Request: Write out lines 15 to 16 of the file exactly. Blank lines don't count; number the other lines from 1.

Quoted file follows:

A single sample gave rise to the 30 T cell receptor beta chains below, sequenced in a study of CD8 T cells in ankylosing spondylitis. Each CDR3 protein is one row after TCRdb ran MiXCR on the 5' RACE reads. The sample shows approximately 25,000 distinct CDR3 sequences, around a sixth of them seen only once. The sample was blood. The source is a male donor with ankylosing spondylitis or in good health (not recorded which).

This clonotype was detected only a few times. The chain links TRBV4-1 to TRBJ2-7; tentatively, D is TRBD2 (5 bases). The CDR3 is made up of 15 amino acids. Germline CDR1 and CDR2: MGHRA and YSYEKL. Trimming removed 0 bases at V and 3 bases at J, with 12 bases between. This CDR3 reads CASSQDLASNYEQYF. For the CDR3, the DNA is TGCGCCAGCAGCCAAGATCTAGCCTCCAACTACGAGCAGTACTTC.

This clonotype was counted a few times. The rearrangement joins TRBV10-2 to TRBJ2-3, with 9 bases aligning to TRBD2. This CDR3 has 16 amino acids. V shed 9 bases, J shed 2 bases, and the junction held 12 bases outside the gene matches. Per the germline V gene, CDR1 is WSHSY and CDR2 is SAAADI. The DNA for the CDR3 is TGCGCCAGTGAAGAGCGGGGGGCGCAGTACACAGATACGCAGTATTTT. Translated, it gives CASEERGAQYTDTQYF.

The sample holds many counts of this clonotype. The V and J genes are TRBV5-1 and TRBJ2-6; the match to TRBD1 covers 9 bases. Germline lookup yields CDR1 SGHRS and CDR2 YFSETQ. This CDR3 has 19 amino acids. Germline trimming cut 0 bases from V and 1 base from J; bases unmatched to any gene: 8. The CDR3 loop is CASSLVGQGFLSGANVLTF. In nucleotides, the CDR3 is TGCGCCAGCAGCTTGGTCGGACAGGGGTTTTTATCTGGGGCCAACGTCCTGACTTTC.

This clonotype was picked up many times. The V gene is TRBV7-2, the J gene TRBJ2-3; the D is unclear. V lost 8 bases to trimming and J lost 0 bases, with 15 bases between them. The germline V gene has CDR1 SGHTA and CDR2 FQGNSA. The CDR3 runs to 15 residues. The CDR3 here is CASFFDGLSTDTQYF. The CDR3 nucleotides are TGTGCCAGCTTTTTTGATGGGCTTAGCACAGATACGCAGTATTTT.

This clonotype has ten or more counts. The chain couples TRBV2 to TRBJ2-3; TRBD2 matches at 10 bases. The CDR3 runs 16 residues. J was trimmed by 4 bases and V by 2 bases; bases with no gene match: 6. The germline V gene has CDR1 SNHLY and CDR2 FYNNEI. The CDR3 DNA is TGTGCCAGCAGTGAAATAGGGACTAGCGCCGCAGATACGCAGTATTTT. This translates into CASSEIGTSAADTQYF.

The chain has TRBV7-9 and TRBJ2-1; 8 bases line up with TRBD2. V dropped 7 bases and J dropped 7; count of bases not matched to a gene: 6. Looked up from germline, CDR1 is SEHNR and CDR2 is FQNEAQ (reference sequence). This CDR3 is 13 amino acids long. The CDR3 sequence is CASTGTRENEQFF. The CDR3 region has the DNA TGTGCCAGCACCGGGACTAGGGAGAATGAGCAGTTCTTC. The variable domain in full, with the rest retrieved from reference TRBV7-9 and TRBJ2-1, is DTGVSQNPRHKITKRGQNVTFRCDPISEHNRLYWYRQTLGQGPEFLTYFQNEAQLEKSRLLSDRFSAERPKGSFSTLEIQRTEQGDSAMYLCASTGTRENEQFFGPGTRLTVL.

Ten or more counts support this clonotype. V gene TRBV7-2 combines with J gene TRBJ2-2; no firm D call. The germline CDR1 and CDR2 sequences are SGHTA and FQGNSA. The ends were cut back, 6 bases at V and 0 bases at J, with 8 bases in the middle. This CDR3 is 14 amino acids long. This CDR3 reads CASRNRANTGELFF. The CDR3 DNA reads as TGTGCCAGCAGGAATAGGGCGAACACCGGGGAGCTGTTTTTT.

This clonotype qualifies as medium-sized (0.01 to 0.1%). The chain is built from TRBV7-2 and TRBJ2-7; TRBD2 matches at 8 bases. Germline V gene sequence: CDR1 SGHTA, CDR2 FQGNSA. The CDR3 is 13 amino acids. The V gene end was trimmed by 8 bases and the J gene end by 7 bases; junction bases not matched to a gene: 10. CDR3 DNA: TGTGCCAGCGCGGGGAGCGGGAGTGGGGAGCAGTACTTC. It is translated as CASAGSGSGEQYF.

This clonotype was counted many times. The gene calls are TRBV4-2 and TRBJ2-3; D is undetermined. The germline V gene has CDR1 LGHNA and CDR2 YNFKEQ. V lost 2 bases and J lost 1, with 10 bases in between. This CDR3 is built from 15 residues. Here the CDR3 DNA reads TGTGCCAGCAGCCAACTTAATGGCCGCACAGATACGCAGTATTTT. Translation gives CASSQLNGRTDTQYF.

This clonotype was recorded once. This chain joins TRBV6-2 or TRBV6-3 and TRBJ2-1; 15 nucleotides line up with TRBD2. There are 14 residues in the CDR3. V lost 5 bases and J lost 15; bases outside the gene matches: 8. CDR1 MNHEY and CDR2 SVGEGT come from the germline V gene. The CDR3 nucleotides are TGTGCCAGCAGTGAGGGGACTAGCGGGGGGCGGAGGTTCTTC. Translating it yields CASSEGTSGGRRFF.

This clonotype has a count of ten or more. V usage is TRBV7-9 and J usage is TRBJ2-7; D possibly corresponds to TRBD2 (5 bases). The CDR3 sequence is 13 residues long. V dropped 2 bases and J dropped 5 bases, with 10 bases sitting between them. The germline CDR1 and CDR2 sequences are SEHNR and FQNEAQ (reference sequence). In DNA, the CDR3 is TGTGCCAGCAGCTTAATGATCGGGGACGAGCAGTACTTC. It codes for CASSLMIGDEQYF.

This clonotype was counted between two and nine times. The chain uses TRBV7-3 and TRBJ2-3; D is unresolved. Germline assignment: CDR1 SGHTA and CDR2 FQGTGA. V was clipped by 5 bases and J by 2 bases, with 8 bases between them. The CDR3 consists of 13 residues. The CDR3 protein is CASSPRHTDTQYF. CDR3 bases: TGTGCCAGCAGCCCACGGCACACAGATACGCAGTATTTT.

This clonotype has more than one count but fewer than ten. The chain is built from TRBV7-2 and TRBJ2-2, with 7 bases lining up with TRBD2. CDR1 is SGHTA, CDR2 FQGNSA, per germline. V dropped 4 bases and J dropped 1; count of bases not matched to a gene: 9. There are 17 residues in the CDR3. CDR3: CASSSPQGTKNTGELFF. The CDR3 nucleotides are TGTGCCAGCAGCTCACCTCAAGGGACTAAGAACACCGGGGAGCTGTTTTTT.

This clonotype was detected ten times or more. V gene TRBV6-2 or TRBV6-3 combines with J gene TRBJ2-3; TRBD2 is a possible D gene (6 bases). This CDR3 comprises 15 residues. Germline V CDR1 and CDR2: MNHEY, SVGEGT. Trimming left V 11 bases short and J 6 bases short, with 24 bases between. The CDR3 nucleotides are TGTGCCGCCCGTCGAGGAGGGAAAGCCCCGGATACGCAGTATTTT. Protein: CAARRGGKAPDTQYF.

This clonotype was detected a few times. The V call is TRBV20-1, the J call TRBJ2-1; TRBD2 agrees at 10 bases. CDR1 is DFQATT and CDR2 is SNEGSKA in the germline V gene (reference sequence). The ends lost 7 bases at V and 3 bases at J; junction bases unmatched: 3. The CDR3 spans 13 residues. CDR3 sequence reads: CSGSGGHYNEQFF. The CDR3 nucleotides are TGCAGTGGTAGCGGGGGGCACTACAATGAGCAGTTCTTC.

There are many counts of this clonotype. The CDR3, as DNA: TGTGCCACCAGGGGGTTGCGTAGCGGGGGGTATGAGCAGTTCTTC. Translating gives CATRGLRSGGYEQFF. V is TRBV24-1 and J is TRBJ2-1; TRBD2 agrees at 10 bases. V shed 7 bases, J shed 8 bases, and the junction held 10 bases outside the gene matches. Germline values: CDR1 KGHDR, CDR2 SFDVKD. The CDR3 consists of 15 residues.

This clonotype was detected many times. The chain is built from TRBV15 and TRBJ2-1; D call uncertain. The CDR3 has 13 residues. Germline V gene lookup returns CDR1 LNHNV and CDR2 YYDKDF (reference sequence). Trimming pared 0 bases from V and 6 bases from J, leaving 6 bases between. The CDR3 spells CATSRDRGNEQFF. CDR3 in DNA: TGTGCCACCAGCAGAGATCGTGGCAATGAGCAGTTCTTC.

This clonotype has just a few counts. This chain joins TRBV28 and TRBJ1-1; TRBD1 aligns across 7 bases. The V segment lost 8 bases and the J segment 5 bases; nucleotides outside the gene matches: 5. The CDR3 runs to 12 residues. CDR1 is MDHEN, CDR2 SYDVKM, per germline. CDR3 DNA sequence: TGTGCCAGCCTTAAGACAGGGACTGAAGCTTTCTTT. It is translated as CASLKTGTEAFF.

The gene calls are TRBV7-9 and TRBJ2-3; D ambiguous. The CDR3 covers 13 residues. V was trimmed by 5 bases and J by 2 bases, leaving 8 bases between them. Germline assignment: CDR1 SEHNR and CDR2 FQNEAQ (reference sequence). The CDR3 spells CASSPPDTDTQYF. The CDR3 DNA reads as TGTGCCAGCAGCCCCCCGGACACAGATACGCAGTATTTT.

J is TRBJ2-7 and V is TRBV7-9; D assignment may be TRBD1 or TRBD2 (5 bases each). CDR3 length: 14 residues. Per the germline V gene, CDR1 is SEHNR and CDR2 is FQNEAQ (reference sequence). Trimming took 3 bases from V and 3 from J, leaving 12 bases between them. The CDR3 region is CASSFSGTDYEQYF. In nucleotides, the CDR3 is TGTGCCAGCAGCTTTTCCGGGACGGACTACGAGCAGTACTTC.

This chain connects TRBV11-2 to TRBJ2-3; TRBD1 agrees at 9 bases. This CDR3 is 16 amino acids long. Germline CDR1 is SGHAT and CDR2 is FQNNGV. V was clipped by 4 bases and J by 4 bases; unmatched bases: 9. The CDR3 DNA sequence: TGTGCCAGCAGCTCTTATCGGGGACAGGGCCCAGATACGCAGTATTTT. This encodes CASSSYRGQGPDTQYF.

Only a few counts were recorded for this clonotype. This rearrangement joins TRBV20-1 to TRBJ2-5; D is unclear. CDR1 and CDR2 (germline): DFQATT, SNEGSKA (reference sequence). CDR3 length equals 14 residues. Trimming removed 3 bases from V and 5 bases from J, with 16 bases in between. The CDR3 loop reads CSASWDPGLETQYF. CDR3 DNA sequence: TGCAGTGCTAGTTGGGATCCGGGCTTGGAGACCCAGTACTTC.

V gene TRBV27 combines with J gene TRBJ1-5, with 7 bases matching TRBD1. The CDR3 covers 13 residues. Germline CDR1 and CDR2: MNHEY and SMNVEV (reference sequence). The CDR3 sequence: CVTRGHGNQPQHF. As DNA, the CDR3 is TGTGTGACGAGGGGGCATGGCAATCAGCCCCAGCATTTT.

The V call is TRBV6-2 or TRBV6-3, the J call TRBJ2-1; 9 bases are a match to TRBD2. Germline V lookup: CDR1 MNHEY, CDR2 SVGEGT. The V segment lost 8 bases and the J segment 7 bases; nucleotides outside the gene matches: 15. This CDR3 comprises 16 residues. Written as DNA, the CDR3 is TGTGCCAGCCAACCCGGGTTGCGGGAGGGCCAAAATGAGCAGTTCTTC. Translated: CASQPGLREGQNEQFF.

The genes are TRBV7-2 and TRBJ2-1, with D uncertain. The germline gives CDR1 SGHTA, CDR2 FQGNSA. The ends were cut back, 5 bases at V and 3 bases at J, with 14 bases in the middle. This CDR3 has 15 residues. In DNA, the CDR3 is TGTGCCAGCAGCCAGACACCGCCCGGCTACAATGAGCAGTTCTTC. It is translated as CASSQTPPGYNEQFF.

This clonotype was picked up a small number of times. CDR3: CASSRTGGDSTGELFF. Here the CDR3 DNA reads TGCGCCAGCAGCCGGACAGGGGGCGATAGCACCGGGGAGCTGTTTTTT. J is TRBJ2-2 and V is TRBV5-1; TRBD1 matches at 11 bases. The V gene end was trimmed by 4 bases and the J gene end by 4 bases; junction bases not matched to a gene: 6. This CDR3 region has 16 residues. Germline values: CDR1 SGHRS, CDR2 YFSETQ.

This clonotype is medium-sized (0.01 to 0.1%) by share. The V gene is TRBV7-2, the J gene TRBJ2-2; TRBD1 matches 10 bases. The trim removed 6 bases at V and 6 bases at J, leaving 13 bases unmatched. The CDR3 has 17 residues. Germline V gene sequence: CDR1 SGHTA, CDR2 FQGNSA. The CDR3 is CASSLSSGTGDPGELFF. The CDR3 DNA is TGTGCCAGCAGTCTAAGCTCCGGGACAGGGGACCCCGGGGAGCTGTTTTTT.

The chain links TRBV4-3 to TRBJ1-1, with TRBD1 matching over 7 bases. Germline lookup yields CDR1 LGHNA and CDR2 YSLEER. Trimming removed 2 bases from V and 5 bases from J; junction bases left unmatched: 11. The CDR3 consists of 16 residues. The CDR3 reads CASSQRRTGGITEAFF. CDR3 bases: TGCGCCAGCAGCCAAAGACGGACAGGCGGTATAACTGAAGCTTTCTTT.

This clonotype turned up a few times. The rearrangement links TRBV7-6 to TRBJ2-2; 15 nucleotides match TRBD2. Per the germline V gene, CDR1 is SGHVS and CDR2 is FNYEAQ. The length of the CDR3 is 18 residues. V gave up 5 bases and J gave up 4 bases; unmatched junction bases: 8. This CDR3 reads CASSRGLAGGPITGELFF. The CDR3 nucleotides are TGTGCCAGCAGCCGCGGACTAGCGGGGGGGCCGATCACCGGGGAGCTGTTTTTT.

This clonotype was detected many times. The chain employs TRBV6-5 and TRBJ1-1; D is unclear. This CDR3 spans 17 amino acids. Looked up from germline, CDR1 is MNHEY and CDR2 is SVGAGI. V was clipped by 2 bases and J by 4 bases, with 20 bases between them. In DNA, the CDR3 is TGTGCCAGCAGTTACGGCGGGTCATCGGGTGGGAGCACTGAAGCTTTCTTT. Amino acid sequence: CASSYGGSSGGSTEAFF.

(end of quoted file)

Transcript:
This clonotype was detected ten times or more. V gene TRBV6-2 or TRBV6-3 combines with J gene TRBJ2-3; TRBD2 is a possible D gene (6 bases). This CDR3 comprises 15 residues. Germline V CDR1 and CDR2: MNHEY, SVGEGT. Trimming left V 11 bases short and J 6 bases short, with 24 bases between. The CDR3 nucleotides are TGTGCCGCCCGTCGAGGAGGGAAAGCCCCGGATACGCAGTATTTT. Protein: CAARRGGKAPDTQYF.

This clonotype was detected a few times. The V call is TRBV20-1, the J call TRBJ2-1; TRBD2 agrees at 10 bases. CDR1 is DFQATT and CDR2 is SNEGSKA in the germline V gene (reference sequence). The ends lost 7 bases at V and 3 bases at J; junction bases unmatched: 3. The CDR3 spans 13 residues. CDR3 sequence reads: CSGSGGHYNEQFF. The CDR3 nucleotides are TGCAGTGGTAGCGGGGGGCACTACAATGAGCAGTTCTTC.